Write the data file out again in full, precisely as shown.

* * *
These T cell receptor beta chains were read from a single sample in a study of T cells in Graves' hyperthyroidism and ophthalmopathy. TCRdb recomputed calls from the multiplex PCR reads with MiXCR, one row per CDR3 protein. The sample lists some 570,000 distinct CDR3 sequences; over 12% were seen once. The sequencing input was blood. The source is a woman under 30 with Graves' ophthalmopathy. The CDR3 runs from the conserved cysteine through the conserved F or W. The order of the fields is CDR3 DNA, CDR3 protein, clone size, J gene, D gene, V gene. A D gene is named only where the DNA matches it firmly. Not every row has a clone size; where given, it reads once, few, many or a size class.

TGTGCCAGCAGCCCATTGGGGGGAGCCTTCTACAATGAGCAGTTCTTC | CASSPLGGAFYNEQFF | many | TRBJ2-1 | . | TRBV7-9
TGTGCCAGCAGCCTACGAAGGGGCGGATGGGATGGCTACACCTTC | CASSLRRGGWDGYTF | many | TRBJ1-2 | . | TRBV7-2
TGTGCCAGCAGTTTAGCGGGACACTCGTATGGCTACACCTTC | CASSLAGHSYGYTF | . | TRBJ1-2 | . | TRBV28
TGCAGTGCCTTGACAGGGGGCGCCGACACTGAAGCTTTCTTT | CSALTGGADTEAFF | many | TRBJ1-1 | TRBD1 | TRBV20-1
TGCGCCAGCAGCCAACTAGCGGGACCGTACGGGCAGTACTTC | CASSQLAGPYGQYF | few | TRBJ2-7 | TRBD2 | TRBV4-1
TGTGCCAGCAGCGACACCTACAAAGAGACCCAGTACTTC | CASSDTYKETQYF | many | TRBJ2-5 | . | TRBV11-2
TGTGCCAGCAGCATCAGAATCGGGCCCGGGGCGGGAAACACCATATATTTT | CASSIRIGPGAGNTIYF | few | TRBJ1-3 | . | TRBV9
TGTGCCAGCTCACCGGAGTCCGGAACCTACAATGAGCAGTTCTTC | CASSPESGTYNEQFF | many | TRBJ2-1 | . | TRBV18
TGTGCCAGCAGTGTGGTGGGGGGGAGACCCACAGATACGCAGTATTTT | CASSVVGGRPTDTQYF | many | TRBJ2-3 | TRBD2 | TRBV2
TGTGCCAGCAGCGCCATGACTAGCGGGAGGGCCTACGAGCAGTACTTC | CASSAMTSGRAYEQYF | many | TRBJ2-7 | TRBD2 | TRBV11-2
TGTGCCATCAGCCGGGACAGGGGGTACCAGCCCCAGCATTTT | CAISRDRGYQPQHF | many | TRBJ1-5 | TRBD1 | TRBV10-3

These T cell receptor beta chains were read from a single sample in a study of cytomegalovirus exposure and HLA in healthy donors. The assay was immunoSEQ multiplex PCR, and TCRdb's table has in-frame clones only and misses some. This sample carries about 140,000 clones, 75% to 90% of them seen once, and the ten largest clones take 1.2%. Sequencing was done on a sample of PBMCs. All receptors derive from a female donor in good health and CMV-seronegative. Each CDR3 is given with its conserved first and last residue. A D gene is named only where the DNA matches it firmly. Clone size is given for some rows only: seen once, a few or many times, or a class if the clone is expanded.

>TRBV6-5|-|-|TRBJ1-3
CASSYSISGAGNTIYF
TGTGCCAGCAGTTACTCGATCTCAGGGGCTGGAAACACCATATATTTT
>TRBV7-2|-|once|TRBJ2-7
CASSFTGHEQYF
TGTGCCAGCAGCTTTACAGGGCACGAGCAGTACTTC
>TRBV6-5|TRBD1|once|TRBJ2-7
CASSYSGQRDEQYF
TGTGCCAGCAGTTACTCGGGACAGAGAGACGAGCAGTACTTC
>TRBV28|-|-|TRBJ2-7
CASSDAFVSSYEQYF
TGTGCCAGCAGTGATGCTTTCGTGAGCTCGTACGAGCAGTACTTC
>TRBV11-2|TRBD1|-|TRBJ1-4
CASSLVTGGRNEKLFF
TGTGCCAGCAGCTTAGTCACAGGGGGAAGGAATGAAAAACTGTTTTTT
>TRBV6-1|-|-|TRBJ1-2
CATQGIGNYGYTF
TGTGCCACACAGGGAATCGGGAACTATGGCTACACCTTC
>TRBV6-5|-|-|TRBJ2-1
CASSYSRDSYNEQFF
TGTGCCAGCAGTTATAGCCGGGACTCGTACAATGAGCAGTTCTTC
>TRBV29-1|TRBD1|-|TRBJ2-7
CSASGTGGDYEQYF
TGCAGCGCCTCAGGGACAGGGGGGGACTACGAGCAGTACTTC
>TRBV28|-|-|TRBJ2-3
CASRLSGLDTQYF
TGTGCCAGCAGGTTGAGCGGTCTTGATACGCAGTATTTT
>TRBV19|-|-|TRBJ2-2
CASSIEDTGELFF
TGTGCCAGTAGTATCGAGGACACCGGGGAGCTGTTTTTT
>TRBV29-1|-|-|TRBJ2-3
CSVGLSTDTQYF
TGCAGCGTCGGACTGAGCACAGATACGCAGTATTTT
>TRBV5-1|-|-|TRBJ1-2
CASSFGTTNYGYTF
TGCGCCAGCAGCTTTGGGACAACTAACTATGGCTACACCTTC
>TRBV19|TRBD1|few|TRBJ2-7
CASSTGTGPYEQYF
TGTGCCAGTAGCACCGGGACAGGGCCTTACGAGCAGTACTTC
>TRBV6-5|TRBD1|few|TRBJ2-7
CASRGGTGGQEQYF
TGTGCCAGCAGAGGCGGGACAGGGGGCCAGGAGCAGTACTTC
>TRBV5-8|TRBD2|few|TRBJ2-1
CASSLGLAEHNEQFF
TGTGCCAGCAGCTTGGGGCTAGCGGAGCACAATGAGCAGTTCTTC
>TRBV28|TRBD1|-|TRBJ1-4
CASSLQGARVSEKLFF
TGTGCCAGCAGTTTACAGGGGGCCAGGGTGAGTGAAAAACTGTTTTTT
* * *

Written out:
These T cell receptor beta chains were read from a single sample in a study of T cells in Graves' hyperthyroidism and ophthalmopathy. TCRdb recomputed calls from the multiplex PCR reads with MiXCR, one row per CDR3 protein. The sample lists some 570,000 distinct CDR3 sequences; over 12% were seen once. The sequencing input was blood. The source is a woman under 30 with Graves' ophthalmopathy. The CDR3 runs from the conserved cysteine through the conserved F or W. The order of the fields is CDR3 DNA, CDR3 protein, clone size, J gene, D gene, V gene. A D gene is named only where the DNA matches it firmly. Not every row has a clone size; where given, it reads once, few, many or a size class.

TGTGCCAGCAGCCCATTGGGGGGAGCCTTCTACAATGAGCAGTTCTTC | CASSPLGGAFYNEQFF | many | TRBJ2-1 | . | TRBV7-9
TGTGCCAGCAGCCTACGAAGGGGCGGATGGGATGGCTACACCTTC | CASSLRRGGWDGYTF | many | TRBJ1-2 | . | TRBV7-2
TGTGCCAGCAGTTTAGCGGGACACTCGTATGGCTACACCTTC | CASSLAGHSYGYTF | . | TRBJ1-2 | . | TRBV28
TGCAGTGCCTTGACAGGGGGCGCCGACACTGAAGCTTTCTTT | CSALTGGADTEAFF | many | TRBJ1-1 | TRBD1 | TRBV20-1
TGCGCCAGCAGCCAACTAGCGGGACCGTACGGGCAGTACTTC | CASSQLAGPYGQYF | few | TRBJ2-7 | TRBD2 | TRBV4-1
TGTGCCAGCAGCGACACCTACAAAGAGACCCAGTACTTC | CASSDTYKETQYF | many | TRBJ2-5 | . | TRBV11-2
TGTGCCAGCAGCATCAGAATCGGGCCCGGGGCGGGAAACACCATATATTTT | CASSIRIGPGAGNTIYF | few | TRBJ1-3 | . | TRBV9
TGTGCCAGCTCACCGGAGTCCGGAACCTACAATGAGCAGTTCTTC | CASSPESGTYNEQFF | many | TRBJ2-1 | . | TRBV18
TGTGCCAGCAGTGTGGTGGGGGGGAGACCCACAGATACGCAGTATTTT | CASSVVGGRPTDTQYF | many | TRBJ2-3 | TRBD2 | TRBV2
TGTGCCAGCAGCGCCATGACTAGCGGGAGGGCCTACGAGCAGTACTTC | CASSAMTSGRAYEQYF | many | TRBJ2-7 | TRBD2 | TRBV11-2
TGTGCCATCAGCCGGGACAGGGGGTACCAGCCCCAGCATTTT | CAISRDRGYQPQHF | many | TRBJ1-5 | TRBD1 | TRBV10-3

These T cell receptor beta chains were read from a single sample in a study of cytomegalovirus exposure and HLA in healthy donors. The assay was immunoSEQ multiplex PCR, and TCRdb's table has in-frame clones only and misses some. This sample carries about 140,000 clones, 75% to 90% of them seen once, and the ten largest clones take 1.2%. Sequencing was done on a sample of PBMCs. All receptors derive from a female donor in good health and CMV-seronegative. Each CDR3 is given with its conserved first and last residue. A D gene is named only where the DNA matches it firmly. Clone size is given for some rows only: seen once, a few or many times, or a class if the clone is expanded.

>TRBV6-5|-|-|TRBJ1-3
CASSYSISGAGNTIYF
TGTGCCAGCAGTTACTCGATCTCAGGGGCTGGAAACACCATATATTTT
>TRBV7-2|-|once|TRBJ2-7
CASSFTGHEQYF
TGTGCCAGCAGCTTTACAGGGCACGAGCAGTACTTC
>TRBV6-5|TRBD1|once|TRBJ2-7
CASSYSGQRDEQYF
TGTGCCAGCAGTTACTCGGGACAGAGAGACGAGCAGTACTTC
>TRBV28|-|-|TRBJ2-7
CASSDAFVSSYEQYF
TGTGCCAGCAGTGATGCTTTCGTGAGCTCGTACGAGCAGTACTTC
>TRBV11-2|TRBD1|-|TRBJ1-4
CASSLVTGGRNEKLFF
TGTGCCAGCAGCTTAGTCACAGGGGGAAGGAATGAAAAACTGTTTTTT
>TRBV6-1|-|-|TRBJ1-2
CATQGIGNYGYTF
TGTGCCACACAGGGAATCGGGAACTATGGCTACACCTTC
>TRBV6-5|-|-|TRBJ2-1
CASSYSRDSYNEQFF
TGTGCCAGCAGTTATAGCCGGGACTCGTACAATGAGCAGTTCTTC
>TRBV29-1|TRBD1|-|TRBJ2-7
CSASGTGGDYEQYF
TGCAGCGCCTCAGGGACAGGGGGGGACTACGAGCAGTACTTC
>TRBV28|-|-|TRBJ2-3
CASRLSGLDTQYF
TGTGCCAGCAGGTTGAGCGGTCTTGATACGCAGTATTTT
>TRBV19|-|-|TRBJ2-2
CASSIEDTGELFF
TGTGCCAGTAGTATCGAGGACACCGGGGAGCTGTTTTTT
>TRBV29-1|-|-|TRBJ2-3
CSVGLSTDTQYF
TGCAGCGTCGGACTGAGCACAGATACGCAGTATTTT
>TRBV5-1|-|-|TRBJ1-2
CASSFGTTNYGYTF
TGCGCCAGCAGCTTTGGGACAACTAACTATGGCTACACCTTC
>TRBV19|TRBD1|few|TRBJ2-7
CASSTGTGPYEQYF
TGTGCCAGTAGCACCGGGACAGGGCCTTACGAGCAGTACTTC
>TRBV6-5|TRBD1|few|TRBJ2-7
CASRGGTGGQEQYF
TGTGCCAGCAGAGGCGGGACAGGGGGCCAGGAGCAGTACTTC
>TRBV5-8|TRBD2|few|TRBJ2-1
CASSLGLAEHNEQFF
TGTGCCAGCAGCTTGGGGCTAGCGGAGCACAATGAGCAGTTCTTC
>TRBV28|TRBD1|-|TRBJ1-4
CASSLQGARVSEKLFF
TGTGCCAGCAGTTTACAGGGGGCCAGGGTGAGTGAAAAACTGTTTTTT